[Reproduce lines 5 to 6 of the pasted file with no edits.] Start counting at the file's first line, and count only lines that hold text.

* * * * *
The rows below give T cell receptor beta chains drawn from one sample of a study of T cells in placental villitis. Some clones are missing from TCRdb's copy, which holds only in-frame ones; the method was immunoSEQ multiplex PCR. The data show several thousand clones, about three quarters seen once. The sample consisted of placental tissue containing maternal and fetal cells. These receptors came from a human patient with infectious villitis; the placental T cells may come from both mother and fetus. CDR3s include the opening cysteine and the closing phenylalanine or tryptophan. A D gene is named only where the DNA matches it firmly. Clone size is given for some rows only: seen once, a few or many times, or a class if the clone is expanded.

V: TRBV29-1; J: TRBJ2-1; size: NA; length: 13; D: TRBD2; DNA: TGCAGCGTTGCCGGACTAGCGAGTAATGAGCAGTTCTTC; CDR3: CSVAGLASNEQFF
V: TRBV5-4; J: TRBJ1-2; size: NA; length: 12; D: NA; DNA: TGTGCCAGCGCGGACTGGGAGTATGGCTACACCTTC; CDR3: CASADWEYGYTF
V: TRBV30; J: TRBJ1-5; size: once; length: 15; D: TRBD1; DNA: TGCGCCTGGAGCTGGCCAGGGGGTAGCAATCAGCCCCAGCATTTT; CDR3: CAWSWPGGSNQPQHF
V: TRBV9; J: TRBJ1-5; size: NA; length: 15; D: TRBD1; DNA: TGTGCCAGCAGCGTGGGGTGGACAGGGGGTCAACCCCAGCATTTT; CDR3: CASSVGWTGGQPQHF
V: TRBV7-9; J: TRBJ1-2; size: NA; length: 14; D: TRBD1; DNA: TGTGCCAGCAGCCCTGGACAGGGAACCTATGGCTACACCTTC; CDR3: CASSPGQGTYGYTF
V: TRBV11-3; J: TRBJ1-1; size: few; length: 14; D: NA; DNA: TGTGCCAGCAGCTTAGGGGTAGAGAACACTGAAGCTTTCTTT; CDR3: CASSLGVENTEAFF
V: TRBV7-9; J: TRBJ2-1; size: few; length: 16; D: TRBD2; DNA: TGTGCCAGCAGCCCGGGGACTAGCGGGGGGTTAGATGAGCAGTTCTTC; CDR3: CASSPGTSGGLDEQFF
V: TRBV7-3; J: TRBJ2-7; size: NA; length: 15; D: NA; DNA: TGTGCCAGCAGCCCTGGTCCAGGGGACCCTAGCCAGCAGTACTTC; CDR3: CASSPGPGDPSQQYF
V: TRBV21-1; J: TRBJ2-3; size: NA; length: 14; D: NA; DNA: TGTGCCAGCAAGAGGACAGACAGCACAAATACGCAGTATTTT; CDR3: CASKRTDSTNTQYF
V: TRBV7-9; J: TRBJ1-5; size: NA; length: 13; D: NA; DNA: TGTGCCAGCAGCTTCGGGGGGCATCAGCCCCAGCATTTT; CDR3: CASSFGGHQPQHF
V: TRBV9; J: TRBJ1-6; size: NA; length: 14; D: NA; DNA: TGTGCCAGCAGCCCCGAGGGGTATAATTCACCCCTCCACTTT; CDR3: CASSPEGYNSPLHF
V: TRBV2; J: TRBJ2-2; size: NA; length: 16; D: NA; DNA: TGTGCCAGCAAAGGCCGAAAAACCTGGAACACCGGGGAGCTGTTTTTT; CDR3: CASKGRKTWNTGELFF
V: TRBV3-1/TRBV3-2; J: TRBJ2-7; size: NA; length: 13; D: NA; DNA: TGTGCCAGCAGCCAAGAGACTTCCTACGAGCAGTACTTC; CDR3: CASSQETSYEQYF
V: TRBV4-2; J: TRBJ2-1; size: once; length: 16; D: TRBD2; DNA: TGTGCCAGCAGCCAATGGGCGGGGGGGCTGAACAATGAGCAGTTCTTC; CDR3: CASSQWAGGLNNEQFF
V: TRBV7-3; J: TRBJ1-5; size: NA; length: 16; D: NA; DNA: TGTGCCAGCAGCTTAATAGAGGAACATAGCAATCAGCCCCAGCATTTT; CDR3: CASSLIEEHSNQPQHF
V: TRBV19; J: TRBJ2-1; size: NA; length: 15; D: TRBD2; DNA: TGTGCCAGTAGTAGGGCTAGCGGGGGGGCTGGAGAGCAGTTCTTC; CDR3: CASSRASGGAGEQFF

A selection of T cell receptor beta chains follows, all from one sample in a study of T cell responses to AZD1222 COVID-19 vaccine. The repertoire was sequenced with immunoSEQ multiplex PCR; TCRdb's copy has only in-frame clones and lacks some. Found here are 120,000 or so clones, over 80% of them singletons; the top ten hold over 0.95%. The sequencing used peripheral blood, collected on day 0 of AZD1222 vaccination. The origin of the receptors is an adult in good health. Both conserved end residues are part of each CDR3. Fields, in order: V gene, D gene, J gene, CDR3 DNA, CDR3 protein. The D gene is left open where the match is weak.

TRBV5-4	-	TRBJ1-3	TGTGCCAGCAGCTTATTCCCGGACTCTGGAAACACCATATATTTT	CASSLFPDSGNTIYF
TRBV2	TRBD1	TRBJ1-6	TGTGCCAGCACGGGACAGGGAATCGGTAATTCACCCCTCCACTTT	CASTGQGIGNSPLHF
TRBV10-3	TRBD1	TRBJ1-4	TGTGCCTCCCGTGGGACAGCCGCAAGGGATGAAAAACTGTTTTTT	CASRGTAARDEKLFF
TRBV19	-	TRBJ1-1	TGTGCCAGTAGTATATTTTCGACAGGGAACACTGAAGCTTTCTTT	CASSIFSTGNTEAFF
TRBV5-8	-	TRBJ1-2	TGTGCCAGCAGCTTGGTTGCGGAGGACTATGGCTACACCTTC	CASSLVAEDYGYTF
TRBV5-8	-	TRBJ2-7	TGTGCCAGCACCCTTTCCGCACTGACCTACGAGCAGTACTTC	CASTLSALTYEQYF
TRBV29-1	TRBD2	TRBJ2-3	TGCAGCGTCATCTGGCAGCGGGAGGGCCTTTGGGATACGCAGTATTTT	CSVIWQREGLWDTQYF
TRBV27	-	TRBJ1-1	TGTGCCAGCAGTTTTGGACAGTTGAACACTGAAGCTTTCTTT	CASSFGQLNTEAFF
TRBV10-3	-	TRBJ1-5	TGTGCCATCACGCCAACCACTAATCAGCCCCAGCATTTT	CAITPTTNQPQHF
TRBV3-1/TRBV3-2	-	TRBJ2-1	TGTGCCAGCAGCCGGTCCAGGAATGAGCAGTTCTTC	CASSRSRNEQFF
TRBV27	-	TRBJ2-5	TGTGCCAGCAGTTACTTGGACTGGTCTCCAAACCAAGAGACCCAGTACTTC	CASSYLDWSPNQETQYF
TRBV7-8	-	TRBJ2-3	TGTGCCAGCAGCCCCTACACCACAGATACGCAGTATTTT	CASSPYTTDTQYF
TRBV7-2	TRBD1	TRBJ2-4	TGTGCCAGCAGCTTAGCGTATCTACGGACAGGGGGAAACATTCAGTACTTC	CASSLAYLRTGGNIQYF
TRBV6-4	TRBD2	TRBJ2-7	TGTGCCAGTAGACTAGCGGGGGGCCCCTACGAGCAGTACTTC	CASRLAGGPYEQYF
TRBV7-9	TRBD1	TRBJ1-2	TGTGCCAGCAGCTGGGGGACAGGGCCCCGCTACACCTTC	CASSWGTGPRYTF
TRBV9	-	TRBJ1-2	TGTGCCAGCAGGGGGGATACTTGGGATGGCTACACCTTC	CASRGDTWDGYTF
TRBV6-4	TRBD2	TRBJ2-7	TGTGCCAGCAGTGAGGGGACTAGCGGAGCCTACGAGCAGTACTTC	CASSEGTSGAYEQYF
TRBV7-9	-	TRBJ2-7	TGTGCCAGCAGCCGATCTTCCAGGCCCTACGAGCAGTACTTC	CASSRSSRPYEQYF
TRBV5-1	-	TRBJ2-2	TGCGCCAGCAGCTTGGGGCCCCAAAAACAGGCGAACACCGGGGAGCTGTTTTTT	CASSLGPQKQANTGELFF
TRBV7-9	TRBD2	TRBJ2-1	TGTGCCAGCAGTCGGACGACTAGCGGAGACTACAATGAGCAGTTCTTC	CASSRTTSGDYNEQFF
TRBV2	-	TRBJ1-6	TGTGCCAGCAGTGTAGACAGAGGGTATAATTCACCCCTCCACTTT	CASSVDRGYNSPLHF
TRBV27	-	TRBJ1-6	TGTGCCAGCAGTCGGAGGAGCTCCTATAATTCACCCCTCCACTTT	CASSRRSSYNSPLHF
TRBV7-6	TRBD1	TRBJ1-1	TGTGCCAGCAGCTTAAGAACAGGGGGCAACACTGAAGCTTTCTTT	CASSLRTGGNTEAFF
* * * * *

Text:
V: TRBV9; J: TRBJ1-5; size: NA; length: 15; D: TRBD1; DNA: TGTGCCAGCAGCGTGGGGTGGACAGGGGGTCAACCCCAGCATTTT; CDR3: CASSVGWTGGQPQHF
V: TRBV7-9; J: TRBJ1-2; size: NA; length: 14; D: TRBD1; DNA: TGTGCCAGCAGCCCTGGACAGGGAACCTATGGCTACACCTTC; CDR3: CASSPGQGTYGYTF